Workforce

OPM pushes agencies to report cyber workforce gaps

Shutterstock image ID: 569172169 By Zenzen 

The Office of Personnel Management wants to know exactly what cybersecurity positions agencies need to fill to protect themselves and carry out their missions.

In accordance with the 2015 Federal Cybersecurity Workforce Assessment Act, OPM is requiring Chief Human Capital Officer Act agencies to submit a preliminary report by the August 31 outlining the cybersecurity roles in need and the root causes of the skills shortages.

"Strengthening our cybersecurity workforce remains critical for securing our nation's financial systems, energy grids, intelligence and defense systems, and safeguarding the personally identifiable information of hundreds of millions of Americans," OPM associate director of employee services Mark Reinhold wrote.

The shortage of cybersecurity workers isn't confined to government. A May 2017 report from the Center for Cyber Safety and Education predicted a global shortage of 1.8 million cybersecurity personnel by 2021. Government agencies are considering fast-hire authority, specialty pay and flexibility to move from public to private sector, to get the federal cybersecurity workforce up to speed.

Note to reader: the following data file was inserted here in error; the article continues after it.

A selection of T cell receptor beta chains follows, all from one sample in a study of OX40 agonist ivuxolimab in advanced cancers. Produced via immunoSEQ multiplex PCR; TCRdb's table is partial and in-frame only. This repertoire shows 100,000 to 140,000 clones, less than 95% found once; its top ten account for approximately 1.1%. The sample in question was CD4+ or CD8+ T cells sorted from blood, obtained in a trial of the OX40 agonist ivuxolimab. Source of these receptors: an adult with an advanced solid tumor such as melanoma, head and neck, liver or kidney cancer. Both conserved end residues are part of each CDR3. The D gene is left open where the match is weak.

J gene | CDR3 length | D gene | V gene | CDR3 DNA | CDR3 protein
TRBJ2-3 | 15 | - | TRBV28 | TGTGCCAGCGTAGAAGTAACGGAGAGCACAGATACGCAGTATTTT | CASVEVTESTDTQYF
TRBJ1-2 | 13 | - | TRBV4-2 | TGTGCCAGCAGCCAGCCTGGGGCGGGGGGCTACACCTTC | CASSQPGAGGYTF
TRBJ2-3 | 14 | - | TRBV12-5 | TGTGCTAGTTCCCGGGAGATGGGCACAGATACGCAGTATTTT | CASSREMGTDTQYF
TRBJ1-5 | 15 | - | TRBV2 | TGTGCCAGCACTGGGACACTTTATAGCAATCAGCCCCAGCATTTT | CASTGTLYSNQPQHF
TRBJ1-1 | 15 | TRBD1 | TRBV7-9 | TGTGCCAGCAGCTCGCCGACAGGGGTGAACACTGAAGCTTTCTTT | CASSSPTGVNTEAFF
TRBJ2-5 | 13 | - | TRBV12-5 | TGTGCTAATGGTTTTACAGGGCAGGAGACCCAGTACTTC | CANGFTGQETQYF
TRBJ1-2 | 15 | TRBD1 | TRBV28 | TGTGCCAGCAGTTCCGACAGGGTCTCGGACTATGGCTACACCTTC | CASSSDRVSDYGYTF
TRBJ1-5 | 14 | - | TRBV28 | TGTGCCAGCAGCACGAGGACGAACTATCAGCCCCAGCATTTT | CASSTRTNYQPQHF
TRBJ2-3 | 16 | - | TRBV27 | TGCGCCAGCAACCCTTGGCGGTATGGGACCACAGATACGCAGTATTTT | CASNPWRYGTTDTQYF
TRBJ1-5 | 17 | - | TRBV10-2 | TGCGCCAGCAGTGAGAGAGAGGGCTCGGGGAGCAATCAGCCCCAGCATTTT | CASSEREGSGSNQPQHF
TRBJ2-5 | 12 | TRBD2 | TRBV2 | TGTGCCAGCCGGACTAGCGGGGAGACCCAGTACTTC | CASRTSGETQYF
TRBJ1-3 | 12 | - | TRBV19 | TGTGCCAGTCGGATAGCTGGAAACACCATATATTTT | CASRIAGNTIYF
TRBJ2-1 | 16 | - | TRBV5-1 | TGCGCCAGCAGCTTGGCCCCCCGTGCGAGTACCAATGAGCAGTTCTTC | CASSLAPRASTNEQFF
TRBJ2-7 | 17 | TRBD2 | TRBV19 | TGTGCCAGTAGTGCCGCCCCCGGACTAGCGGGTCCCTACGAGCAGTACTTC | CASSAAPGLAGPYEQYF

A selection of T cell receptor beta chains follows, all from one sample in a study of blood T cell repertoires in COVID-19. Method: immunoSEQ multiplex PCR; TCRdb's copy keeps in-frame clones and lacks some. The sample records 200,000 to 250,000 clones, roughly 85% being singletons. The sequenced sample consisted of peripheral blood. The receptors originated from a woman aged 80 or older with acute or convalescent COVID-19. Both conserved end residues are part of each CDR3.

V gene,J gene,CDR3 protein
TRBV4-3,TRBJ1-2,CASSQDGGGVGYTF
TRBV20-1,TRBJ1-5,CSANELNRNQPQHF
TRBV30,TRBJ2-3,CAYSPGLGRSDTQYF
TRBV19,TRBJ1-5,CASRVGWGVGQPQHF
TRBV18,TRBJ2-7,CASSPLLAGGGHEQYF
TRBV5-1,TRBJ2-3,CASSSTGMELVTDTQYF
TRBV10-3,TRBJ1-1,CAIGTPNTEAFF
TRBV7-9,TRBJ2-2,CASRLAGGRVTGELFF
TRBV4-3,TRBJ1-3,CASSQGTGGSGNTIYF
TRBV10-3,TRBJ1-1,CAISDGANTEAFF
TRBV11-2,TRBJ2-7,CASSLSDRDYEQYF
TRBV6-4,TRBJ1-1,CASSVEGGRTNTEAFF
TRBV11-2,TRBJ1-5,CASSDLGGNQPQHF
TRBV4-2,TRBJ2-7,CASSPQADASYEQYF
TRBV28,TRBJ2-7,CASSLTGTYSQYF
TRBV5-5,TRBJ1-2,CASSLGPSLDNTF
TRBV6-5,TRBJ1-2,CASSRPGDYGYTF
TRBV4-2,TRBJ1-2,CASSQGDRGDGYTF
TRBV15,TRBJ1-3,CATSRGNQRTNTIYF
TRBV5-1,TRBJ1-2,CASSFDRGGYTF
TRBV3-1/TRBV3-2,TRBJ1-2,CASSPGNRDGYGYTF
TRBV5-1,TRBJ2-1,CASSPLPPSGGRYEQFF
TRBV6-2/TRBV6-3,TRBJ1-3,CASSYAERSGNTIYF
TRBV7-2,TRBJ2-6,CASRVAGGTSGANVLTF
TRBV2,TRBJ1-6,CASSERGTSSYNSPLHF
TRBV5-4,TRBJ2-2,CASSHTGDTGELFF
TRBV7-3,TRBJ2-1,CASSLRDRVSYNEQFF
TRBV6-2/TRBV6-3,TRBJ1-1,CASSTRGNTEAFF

In the memo, which follows the April 2 OPM guidance for coding and classifying jobs with IT and cyber functions, to help agencies address workforce shortages.

The template directs agencies to mark positions of need — ranging from software developer and security architect to data analyst and system administrator to legal advisers, defense analysts, data collectors and cyber investigators. It also asks agencies to mark whether the skill shortage is due to staffing or proficiency levels, determine whether the shortage is current or emerging and identify possible root causes of the shortage.

"This information is critical as it provides the administration with cybersecurity needs from a government-wide perspective and may enable future resources to be dedicated accordingly," the memo states.

Following the preliminary report, a comprehensive agency report is due April 30, 2019.

The full report "must include the completion of action plans with metrics and targets to address and mitigate root causes identified for the cybersecurity work roles of critical need," writes Reinhold.

About the Author

Chase Gunter is a staff writer covering civilian agencies, workforce issues, health IT, open data and innovation.

Prior to joining FCW, Gunter reported for the C-Ville Weekly in Charlottesville, Va., and served as a college sports beat writer for the South Boston (Va.) News and Record. He started at FCW as an editorial fellow before joining the team full-time as a reporter.

Gunter is a graduate of the University of Virginia, where his emphases were English, history and media studies.

Click here for previous articles by Gunter, or connect with him on Twitter: @WChaseGunter

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